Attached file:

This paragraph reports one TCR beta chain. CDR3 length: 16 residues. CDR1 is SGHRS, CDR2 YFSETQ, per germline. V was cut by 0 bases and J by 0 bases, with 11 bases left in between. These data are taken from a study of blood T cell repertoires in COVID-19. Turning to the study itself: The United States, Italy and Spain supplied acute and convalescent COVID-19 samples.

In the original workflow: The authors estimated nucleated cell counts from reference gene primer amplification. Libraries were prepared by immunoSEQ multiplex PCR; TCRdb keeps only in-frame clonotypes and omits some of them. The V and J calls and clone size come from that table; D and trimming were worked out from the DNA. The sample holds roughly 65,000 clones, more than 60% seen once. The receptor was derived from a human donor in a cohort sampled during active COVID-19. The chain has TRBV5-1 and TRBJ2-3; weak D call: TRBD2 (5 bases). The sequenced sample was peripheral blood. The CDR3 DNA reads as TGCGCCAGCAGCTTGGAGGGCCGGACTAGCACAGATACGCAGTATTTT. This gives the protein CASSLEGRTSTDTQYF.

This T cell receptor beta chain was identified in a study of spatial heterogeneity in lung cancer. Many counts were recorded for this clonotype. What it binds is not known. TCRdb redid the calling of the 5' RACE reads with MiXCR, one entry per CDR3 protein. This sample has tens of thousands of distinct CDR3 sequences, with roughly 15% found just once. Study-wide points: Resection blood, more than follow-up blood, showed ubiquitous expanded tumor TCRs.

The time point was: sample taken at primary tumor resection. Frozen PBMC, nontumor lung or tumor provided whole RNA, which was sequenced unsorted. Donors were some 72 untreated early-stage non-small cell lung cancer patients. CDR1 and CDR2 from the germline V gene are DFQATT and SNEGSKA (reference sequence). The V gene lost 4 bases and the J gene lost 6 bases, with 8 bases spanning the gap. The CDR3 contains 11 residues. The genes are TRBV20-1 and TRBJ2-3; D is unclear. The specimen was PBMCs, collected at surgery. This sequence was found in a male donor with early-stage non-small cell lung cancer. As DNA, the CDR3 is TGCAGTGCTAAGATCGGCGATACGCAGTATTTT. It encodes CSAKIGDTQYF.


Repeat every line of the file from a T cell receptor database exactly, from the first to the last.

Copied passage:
This paragraph reports one TCR beta chain. CDR3 length: 16 residues. CDR1 is SGHRS, CDR2 YFSETQ, per germline. V was cut by 0 bases and J by 0 bases, with 11 bases left in between. These data are taken from a study of blood T cell repertoires in COVID-19. Turning to the study itself: The United States, Italy and Spain supplied acute and convalescent COVID-19 samples.

In the original workflow: The authors estimated nucleated cell counts from reference gene primer amplification. Libraries were prepared by immunoSEQ multiplex PCR; TCRdb keeps only in-frame clonotypes and omits some of them. The V and J calls and clone size come from that table; D and trimming were worked out from the DNA. The sample holds roughly 65,000 clones, more than 60% seen once. The receptor was derived from a human donor in a cohort sampled during active COVID-19. The chain has TRBV5-1 and TRBJ2-3; weak D call: TRBD2 (5 bases). The sequenced sample was peripheral blood. The CDR3 DNA reads as TGCGCCAGCAGCTTGGAGGGCCGGACTAGCACAGATACGCAGTATTTT. This gives the protein CASSLEGRTSTDTQYF.

This T cell receptor beta chain was identified in a study of spatial heterogeneity in lung cancer. Many counts were recorded for this clonotype. What it binds is not known. TCRdb redid the calling of the 5' RACE reads with MiXCR, one entry per CDR3 protein. This sample has tens of thousands of distinct CDR3 sequences, with roughly 15% found just once. Study-wide points: Resection blood, more than follow-up blood, showed ubiquitous expanded tumor TCRs.

The time point was: sample taken at primary tumor resection. Frozen PBMC, nontumor lung or tumor provided whole RNA, which was sequenced unsorted. Donors were some 72 untreated early-stage non-small cell lung cancer patients. CDR1 and CDR2 from the germline V gene are DFQATT and SNEGSKA (reference sequence). The V gene lost 4 bases and the J gene lost 6 bases, with 8 bases spanning the gap. The CDR3 contains 11 residues. The genes are TRBV20-1 and TRBJ2-3; D is unclear. The specimen was PBMCs, collected at surgery. This sequence was found in a male donor with early-stage non-small cell lung cancer. As DNA, the CDR3 is TGCAGTGCTAAGATCGGCGATACGCAGTATTTT. It encodes CSAKIGDTQYF.